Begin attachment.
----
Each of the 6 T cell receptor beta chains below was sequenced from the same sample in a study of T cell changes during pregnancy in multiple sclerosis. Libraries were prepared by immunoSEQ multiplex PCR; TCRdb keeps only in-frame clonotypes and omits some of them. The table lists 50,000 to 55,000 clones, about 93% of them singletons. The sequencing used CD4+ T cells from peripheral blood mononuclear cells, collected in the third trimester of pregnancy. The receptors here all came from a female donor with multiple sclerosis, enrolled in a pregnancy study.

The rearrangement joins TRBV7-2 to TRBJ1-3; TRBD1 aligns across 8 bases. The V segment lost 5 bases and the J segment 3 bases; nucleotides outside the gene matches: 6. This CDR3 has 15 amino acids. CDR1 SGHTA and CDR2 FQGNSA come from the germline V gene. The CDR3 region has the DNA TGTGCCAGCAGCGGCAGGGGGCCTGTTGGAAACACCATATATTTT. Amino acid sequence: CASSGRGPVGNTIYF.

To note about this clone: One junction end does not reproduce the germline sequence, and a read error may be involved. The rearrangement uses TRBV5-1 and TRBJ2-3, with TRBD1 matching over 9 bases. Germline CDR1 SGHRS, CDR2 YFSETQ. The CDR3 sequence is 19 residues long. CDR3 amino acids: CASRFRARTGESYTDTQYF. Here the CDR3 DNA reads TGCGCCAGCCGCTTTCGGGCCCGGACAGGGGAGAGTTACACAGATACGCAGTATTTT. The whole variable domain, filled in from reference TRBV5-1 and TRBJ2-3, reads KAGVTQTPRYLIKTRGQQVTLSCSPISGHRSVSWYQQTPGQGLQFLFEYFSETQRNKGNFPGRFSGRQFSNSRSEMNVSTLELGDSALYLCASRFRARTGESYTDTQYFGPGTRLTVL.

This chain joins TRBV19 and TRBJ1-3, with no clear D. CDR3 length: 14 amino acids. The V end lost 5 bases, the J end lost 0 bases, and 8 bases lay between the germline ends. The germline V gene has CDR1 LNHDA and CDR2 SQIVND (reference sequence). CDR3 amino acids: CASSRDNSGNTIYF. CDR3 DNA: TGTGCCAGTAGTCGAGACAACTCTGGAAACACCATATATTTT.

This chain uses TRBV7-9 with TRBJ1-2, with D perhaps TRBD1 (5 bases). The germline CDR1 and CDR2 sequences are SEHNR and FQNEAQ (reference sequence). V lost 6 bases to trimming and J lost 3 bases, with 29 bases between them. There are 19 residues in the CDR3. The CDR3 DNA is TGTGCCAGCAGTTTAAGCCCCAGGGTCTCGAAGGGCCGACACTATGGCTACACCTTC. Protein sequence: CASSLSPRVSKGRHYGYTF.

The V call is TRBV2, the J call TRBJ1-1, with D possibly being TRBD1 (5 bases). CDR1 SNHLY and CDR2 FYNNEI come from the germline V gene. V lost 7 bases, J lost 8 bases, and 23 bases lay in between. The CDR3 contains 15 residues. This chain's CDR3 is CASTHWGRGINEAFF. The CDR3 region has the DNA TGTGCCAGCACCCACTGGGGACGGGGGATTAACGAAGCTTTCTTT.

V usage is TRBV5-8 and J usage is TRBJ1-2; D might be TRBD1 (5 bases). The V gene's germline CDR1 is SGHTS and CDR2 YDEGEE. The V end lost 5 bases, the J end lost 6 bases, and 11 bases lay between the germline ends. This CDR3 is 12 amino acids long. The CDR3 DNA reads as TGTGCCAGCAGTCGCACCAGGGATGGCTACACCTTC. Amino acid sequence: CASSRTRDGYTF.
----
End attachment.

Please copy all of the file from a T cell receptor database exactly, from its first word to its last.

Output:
Each of the 6 T cell receptor beta chains below was sequenced from the same sample in a study of T cell changes during pregnancy in multiple sclerosis. Libraries were prepared by immunoSEQ multiplex PCR; TCRdb keeps only in-frame clonotypes and omits some of them. The table lists 50,000 to 55,000 clones, about 93% of them singletons. The sequencing used CD4+ T cells from peripheral blood mononuclear cells, collected in the third trimester of pregnancy. The receptors here all came from a female donor with multiple sclerosis, enrolled in a pregnancy study.

The rearrangement joins TRBV7-2 to TRBJ1-3; TRBD1 aligns across 8 bases. The V segment lost 5 bases and the J segment 3 bases; nucleotides outside the gene matches: 6. This CDR3 has 15 amino acids. CDR1 SGHTA and CDR2 FQGNSA come from the germline V gene. The CDR3 region has the DNA TGTGCCAGCAGCGGCAGGGGGCCTGTTGGAAACACCATATATTTT. Amino acid sequence: CASSGRGPVGNTIYF.

To note about this clone: One junction end does not reproduce the germline sequence, and a read error may be involved. The rearrangement uses TRBV5-1 and TRBJ2-3, with TRBD1 matching over 9 bases. Germline CDR1 SGHRS, CDR2 YFSETQ. The CDR3 sequence is 19 residues long. CDR3 amino acids: CASRFRARTGESYTDTQYF. Here the CDR3 DNA reads TGCGCCAGCCGCTTTCGGGCCCGGACAGGGGAGAGTTACACAGATACGCAGTATTTT. The whole variable domain, filled in from reference TRBV5-1 and TRBJ2-3, reads KAGVTQTPRYLIKTRGQQVTLSCSPISGHRSVSWYQQTPGQGLQFLFEYFSETQRNKGNFPGRFSGRQFSNSRSEMNVSTLELGDSALYLCASRFRARTGESYTDTQYFGPGTRLTVL.

This chain joins TRBV19 and TRBJ1-3, with no clear D. CDR3 length: 14 amino acids. The V end lost 5 bases, the J end lost 0 bases, and 8 bases lay between the germline ends. The germline V gene has CDR1 LNHDA and CDR2 SQIVND (reference sequence). CDR3 amino acids: CASSRDNSGNTIYF. CDR3 DNA: TGTGCCAGTAGTCGAGACAACTCTGGAAACACCATATATTTT.

This chain uses TRBV7-9 with TRBJ1-2, with D perhaps TRBD1 (5 bases). The germline CDR1 and CDR2 sequences are SEHNR and FQNEAQ (reference sequence). V lost 6 bases to trimming and J lost 3 bases, with 29 bases between them. There are 19 residues in the CDR3. The CDR3 DNA is TGTGCCAGCAGTTTAAGCCCCAGGGTCTCGAAGGGCCGACACTATGGCTACACCTTC. Protein sequence: CASSLSPRVSKGRHYGYTF.

The V call is TRBV2, the J call TRBJ1-1, with D possibly being TRBD1 (5 bases). CDR1 SNHLY and CDR2 FYNNEI come from the germline V gene. V lost 7 bases, J lost 8 bases, and 23 bases lay in between. The CDR3 contains 15 residues. This chain's CDR3 is CASTHWGRGINEAFF. The CDR3 region has the DNA TGTGCCAGCACCCACTGGGGACGGGGGATTAACGAAGCTTTCTTT.

V usage is TRBV5-8 and J usage is TRBJ1-2; D might be TRBD1 (5 bases). The V gene's germline CDR1 is SGHTS and CDR2 YDEGEE. The V end lost 5 bases, the J end lost 6 bases, and 11 bases lay between the germline ends. This CDR3 is 12 amino acids long. The CDR3 DNA reads as TGTGCCAGCAGTCGCACCAGGGATGGCTACACCTTC. Amino acid sequence: CASSRTRDGYTF.